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Monday, 20 August 2012
Page: 9189


Mr WYATT (Hasluck) (20:26): I thank the member for Fremantle for her motion on the Chiapas Declaration. I acknowledge the comments of the member for Scullin. One of the things that we have to seriously think about is that statements like the Chiapas Declaration are the culmination of people coming together to look at righting wrongs and making changes that are more far-reaching than just their own circumstances. One of the challenges that we often face when we consider international conventions is our capacity to take elements of them and use them within a domestic context. If we bring about change, then change has to be influenced. When I listen to colleagues speak on this motion, the points they raise are extremely valid, but there is also a divergence of viewpoints. There is nothing wrong with that in the debates that you have around a statement that has come from a forum of like-minded people seeking to find a way forward and a resolution to the complex issues that impact in terms of socioeconomic determinants. But it is more important that we take the intent and the spirit of statements such as this one and collectively, with a tripartisan approach, look at how we use that framework to bring about the changes.

We have within Australia a bilateral commitment in respect of closing the gap. One of the critical elements that is missing but that is reflected well in this statement is the one of partnership, the way in which we allow people to sit as equals to plan their destiny. I agree with an earlier speaker that it does not matter how many Indigenous or minority members we have in this chamber—although it is good when we have a number of such members both in the Senate and here—but rather it is the capacity to have people involved in the policymaking within the bureaucracy, to have people not at the lower echelons of government agencies but at the senior levels. When you sit as a member of the senior executive service, you impart a perspective that influences people's thinking and the way in which an agency will implement programs, policies and services. I think that is the crux of this statement from Mexico. It is about the equal positioning in those plans and in setting future directions.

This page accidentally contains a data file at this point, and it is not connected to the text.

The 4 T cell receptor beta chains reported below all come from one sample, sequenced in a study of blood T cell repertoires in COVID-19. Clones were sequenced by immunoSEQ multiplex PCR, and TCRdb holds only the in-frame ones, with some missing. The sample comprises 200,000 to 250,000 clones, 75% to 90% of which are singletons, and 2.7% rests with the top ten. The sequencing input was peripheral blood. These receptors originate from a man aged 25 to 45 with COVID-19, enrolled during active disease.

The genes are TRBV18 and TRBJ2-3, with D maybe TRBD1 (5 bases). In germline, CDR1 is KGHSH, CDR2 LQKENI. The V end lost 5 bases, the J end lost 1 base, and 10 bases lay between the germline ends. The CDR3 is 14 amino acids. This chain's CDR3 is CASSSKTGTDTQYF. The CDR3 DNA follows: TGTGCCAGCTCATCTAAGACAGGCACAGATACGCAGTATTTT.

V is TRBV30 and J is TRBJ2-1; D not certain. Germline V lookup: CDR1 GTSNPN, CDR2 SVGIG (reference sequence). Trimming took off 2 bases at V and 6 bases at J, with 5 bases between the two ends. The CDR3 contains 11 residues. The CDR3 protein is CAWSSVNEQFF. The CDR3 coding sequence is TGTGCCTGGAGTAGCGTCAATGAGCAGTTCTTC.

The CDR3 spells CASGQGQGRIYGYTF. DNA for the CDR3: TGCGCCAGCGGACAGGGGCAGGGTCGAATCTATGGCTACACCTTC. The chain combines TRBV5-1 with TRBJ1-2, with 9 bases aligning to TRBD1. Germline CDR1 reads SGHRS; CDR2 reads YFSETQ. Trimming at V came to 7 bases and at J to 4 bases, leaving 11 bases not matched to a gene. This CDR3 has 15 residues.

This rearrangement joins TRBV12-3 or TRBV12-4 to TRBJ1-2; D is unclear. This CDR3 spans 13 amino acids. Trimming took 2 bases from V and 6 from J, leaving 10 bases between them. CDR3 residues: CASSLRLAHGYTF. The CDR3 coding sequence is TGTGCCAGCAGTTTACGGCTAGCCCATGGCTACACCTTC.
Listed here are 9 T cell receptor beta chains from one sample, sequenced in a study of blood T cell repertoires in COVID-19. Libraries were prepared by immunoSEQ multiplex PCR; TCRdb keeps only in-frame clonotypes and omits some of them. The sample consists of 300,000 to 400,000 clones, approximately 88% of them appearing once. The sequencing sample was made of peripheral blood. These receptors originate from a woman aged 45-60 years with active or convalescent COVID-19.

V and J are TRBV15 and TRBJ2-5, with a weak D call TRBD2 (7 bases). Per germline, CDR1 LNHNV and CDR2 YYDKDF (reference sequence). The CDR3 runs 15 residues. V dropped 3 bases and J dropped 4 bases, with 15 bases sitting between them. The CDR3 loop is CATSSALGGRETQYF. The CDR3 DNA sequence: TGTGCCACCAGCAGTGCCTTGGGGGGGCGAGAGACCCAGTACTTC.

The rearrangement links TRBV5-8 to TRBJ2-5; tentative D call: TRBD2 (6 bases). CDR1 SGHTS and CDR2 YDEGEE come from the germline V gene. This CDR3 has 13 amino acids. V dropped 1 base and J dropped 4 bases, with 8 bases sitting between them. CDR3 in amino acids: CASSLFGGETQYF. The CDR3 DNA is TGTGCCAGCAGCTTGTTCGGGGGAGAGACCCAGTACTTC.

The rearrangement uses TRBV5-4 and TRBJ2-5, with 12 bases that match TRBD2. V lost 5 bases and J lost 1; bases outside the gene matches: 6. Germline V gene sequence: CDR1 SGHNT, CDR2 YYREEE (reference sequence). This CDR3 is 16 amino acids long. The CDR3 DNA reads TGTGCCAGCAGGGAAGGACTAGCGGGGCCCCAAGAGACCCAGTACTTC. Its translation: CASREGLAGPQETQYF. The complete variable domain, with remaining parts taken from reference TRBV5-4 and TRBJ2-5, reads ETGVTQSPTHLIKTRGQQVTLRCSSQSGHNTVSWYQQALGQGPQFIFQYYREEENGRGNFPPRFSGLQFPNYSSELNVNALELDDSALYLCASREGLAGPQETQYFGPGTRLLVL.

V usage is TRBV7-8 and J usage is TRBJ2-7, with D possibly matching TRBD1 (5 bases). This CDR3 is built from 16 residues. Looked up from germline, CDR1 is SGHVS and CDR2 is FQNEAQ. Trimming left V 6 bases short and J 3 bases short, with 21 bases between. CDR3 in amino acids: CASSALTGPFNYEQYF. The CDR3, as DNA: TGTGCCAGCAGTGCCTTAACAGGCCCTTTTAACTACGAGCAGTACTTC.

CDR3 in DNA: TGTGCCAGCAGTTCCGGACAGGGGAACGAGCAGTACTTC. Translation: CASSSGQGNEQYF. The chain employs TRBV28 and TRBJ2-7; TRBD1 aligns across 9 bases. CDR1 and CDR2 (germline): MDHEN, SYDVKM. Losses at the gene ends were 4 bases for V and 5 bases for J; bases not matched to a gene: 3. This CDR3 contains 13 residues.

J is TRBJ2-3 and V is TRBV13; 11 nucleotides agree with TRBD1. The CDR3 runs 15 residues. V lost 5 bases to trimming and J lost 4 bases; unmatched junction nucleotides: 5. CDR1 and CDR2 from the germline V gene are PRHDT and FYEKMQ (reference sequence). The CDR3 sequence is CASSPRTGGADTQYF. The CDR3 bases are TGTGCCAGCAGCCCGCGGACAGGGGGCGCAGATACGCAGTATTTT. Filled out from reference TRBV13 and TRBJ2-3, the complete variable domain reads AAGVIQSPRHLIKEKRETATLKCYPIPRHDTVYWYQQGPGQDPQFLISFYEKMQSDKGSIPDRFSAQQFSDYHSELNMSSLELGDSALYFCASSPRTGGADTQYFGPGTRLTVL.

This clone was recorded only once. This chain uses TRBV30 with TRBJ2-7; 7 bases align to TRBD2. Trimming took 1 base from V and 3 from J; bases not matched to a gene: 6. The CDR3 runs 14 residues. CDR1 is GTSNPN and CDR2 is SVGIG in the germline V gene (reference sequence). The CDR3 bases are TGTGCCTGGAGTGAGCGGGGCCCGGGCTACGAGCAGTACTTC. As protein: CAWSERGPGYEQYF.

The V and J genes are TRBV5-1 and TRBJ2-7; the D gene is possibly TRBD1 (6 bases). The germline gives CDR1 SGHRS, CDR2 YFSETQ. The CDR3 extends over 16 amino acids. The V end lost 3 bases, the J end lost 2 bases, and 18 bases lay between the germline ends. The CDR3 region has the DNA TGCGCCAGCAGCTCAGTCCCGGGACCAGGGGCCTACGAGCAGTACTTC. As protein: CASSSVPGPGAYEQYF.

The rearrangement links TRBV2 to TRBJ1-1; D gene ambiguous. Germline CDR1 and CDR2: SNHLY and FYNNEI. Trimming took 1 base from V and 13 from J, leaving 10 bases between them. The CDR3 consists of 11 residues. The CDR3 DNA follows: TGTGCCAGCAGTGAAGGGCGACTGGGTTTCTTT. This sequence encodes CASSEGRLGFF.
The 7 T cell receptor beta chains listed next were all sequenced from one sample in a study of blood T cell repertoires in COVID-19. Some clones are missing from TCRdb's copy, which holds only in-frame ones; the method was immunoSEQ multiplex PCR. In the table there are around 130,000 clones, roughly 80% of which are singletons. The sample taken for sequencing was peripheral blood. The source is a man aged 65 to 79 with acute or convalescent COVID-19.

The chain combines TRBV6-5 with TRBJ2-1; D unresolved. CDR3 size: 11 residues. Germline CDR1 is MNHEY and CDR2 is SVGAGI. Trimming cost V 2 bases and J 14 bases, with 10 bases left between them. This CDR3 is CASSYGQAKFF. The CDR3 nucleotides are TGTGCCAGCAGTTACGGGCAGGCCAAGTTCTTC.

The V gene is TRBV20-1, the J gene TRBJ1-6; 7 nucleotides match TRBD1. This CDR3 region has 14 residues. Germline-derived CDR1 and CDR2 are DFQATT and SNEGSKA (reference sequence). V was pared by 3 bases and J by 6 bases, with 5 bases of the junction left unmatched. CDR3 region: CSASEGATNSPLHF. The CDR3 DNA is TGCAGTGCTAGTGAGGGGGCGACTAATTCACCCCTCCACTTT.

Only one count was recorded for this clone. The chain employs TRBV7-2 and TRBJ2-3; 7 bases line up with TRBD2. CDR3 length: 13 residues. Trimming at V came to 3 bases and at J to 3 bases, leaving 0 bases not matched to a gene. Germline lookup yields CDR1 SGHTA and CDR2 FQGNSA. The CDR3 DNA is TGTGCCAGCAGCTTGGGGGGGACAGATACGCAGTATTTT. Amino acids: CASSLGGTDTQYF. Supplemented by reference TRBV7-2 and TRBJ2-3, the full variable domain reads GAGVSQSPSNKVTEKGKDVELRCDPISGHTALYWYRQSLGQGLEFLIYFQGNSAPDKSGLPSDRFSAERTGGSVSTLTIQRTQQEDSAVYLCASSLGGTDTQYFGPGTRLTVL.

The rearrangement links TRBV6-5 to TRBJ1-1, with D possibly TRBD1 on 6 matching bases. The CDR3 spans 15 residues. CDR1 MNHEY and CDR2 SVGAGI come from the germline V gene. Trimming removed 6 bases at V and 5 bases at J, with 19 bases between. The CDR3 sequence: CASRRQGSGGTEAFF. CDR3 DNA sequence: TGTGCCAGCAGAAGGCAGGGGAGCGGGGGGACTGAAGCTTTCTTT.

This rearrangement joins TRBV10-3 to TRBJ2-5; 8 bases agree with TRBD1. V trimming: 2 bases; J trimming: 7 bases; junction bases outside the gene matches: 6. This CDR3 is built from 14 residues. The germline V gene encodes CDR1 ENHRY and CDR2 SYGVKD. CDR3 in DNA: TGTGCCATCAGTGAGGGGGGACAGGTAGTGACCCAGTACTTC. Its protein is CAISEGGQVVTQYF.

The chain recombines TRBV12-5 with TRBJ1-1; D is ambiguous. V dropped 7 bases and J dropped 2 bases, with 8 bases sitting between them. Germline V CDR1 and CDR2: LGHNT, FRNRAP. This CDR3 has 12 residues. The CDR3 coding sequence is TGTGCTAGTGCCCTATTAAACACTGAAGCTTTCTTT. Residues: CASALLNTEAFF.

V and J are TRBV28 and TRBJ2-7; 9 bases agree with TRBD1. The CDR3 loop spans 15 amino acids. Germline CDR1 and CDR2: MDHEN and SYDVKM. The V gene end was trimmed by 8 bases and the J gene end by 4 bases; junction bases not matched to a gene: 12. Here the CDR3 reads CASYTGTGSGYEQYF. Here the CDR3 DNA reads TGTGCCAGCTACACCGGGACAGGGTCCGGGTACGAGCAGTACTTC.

All of us at different times have given a commitment with regard to Aboriginal and Torres Strait Islander affairs. To some extent, it has been there but not in a way that is changing. I think the previous Prime Minister in his apology made the comment quite succinctly that if it has not worked and that if change has not occurred then we should change the way we do business. The statement said that participation as equal partners will bring about the reforms that we need. Everybody in this chamber has an electorate, and if we consider everyone's roles within their electorates then I would certainly challenge each and every one of us, including myself, to get out there and make sure we know what the issues are that Aboriginal people and communities and organisations and communities face. It is by that process that we can effect and influence change.

Whilst I acknowledge the statement, I think that sometimes we do not need a statement of that ilk in order for us to better represent those within our electorates who are disadvantaged. Certainly there is nothing preventing any member from making a difference and personally working towards the closing of the gap that prevails for Aboriginal and Torres Straight Islander communities.

The DEPUTY SPEAKER ( Mr KJ Thomson ): Order! The time allotted for the debate has expired.

Debate adjourned.